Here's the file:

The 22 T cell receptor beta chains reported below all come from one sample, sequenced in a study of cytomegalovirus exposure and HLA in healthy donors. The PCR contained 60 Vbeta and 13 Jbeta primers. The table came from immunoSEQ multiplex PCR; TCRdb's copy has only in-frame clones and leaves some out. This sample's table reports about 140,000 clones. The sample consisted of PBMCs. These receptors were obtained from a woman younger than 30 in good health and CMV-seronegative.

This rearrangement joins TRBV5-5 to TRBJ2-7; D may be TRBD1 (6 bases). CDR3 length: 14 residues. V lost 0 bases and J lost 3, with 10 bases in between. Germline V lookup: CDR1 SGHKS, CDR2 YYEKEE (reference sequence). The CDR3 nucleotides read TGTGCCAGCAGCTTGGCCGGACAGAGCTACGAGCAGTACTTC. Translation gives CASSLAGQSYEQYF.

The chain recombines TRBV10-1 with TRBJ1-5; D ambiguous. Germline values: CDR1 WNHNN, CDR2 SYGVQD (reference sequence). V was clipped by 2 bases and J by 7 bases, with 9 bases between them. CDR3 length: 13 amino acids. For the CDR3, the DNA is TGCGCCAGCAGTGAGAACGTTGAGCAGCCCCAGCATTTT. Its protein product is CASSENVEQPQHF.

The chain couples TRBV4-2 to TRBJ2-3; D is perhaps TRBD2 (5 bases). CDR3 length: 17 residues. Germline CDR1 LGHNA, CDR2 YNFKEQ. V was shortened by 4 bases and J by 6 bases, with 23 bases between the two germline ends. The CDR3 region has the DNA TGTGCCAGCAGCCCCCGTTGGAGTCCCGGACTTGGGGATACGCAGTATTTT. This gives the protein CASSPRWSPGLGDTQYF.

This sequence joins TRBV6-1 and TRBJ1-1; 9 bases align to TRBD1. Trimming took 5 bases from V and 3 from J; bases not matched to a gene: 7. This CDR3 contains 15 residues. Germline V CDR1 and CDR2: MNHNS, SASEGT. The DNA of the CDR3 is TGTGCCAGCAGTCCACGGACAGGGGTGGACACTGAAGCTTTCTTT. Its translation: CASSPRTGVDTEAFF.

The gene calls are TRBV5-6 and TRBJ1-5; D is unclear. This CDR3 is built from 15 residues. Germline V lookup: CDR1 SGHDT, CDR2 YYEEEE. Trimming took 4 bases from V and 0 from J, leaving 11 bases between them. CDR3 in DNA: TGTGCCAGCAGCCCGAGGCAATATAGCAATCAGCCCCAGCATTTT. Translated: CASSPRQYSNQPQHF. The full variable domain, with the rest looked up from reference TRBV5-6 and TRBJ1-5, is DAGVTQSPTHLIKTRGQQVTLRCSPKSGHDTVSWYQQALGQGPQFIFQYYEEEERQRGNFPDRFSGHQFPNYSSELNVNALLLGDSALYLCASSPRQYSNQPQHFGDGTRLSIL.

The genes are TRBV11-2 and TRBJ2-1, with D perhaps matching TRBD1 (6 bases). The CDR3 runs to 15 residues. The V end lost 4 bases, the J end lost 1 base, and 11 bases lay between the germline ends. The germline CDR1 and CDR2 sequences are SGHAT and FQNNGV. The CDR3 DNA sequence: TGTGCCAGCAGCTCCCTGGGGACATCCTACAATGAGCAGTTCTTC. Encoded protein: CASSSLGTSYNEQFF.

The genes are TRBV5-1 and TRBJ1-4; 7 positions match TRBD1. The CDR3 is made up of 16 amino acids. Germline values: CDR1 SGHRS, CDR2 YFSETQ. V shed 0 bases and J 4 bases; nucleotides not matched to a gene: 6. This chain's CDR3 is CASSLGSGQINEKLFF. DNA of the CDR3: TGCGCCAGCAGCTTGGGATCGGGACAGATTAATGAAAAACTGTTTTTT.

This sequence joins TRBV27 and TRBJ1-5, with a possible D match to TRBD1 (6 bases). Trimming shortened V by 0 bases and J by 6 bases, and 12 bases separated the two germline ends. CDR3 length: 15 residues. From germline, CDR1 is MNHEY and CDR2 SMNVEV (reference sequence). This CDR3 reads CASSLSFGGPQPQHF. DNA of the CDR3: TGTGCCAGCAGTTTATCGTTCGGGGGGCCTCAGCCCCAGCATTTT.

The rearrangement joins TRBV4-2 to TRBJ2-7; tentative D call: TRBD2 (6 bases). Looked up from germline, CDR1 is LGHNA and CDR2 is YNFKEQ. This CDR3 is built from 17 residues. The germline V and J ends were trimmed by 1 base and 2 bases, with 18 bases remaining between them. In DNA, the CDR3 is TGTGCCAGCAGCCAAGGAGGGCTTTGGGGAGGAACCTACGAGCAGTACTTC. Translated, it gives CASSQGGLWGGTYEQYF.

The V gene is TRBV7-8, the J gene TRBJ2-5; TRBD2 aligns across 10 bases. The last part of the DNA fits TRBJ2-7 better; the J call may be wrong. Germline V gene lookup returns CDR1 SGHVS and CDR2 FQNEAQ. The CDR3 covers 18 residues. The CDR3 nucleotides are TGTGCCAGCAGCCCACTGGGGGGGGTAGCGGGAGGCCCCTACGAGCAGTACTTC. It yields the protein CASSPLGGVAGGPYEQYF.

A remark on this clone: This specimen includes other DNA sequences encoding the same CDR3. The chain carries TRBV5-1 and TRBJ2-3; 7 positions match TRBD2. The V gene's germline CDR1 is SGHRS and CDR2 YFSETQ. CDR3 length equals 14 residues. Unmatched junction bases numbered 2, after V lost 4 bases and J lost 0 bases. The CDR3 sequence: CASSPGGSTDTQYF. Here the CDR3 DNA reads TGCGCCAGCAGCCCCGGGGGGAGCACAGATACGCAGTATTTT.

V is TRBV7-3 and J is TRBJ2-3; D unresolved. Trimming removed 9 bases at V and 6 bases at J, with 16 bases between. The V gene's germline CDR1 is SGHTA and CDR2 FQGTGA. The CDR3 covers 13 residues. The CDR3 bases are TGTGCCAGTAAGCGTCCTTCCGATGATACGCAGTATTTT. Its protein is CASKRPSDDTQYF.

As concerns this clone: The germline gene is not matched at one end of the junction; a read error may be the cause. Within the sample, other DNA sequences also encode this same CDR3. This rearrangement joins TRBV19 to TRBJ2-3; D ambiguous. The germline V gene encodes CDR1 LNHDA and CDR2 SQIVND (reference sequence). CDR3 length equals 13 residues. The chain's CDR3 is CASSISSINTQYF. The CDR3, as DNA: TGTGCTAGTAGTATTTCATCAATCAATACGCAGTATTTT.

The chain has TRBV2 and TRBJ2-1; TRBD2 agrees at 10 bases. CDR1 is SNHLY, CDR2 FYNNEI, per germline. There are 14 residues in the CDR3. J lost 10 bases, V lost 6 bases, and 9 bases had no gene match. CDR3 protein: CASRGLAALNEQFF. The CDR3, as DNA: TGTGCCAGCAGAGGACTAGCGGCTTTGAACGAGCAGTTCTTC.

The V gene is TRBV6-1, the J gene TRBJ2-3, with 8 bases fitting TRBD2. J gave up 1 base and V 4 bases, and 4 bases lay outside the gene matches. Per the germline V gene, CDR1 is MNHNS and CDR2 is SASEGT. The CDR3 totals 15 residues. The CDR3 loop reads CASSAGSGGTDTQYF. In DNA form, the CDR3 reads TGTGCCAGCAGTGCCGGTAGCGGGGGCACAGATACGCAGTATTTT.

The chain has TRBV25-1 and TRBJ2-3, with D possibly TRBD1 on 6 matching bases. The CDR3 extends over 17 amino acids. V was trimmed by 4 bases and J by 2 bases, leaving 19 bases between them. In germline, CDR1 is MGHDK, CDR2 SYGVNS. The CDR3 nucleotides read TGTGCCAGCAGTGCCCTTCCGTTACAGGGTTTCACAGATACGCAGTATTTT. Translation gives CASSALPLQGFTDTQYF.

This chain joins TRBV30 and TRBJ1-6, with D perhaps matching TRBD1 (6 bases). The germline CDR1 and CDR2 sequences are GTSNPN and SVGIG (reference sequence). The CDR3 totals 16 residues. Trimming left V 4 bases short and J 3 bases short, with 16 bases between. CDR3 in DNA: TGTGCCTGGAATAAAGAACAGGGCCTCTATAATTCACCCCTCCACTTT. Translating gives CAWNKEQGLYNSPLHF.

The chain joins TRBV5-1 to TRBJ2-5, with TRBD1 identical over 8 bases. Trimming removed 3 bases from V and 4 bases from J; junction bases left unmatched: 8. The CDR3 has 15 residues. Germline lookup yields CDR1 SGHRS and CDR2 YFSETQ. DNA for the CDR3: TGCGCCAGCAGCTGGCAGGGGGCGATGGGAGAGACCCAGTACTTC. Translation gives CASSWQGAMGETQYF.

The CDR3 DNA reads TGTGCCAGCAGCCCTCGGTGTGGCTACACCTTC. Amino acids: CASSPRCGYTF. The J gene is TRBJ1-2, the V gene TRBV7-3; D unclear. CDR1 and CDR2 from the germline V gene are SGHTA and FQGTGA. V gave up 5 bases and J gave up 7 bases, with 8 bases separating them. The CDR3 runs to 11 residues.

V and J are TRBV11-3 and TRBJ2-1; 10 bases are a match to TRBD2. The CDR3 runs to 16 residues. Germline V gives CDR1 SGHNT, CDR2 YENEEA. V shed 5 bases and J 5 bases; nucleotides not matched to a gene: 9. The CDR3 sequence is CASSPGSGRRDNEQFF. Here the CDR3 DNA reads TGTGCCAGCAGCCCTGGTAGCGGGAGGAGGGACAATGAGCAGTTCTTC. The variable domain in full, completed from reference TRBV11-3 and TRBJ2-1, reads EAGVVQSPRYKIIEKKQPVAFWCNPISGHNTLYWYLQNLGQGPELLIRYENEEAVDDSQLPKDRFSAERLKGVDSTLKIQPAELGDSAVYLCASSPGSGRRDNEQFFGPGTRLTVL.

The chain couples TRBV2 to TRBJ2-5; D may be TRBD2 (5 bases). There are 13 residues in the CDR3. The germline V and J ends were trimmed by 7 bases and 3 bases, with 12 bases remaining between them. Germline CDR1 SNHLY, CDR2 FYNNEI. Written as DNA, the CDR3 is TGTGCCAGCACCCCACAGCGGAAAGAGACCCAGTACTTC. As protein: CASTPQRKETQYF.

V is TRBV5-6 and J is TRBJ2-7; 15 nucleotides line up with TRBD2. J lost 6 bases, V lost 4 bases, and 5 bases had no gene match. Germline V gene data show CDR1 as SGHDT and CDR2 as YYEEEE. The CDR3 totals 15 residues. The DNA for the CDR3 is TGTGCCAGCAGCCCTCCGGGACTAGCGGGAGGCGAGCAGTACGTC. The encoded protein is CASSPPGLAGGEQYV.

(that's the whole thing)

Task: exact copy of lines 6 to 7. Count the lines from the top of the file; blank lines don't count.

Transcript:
The gene calls are TRBV5-6 and TRBJ1-5; D is unclear. This CDR3 is built from 15 residues. Germline V lookup: CDR1 SGHDT, CDR2 YYEEEE. Trimming took 4 bases from V and 0 from J, leaving 11 bases between them. CDR3 in DNA: TGTGCCAGCAGCCCGAGGCAATATAGCAATCAGCCCCAGCATTTT. Translated: CASSPRQYSNQPQHF. The full variable domain, with the rest looked up from reference TRBV5-6 and TRBJ1-5, is DAGVTQSPTHLIKTRGQQVTLRCSPKSGHDTVSWYQQALGQGPQFIFQYYEEEERQRGNFPDRFSGHQFPNYSSELNVNALLLGDSALYLCASSPRQYSNQPQHFGDGTRLSIL.

The genes are TRBV11-2 and TRBJ2-1, with D perhaps matching TRBD1 (6 bases). The CDR3 runs to 15 residues. The V end lost 4 bases, the J end lost 1 base, and 11 bases lay between the germline ends. The germline CDR1 and CDR2 sequences are SGHAT and FQNNGV. The CDR3 DNA sequence: TGTGCCAGCAGCTCCCTGGGGACATCCTACAATGAGCAGTTCTTC. Encoded protein: CASSSLGTSYNEQFF.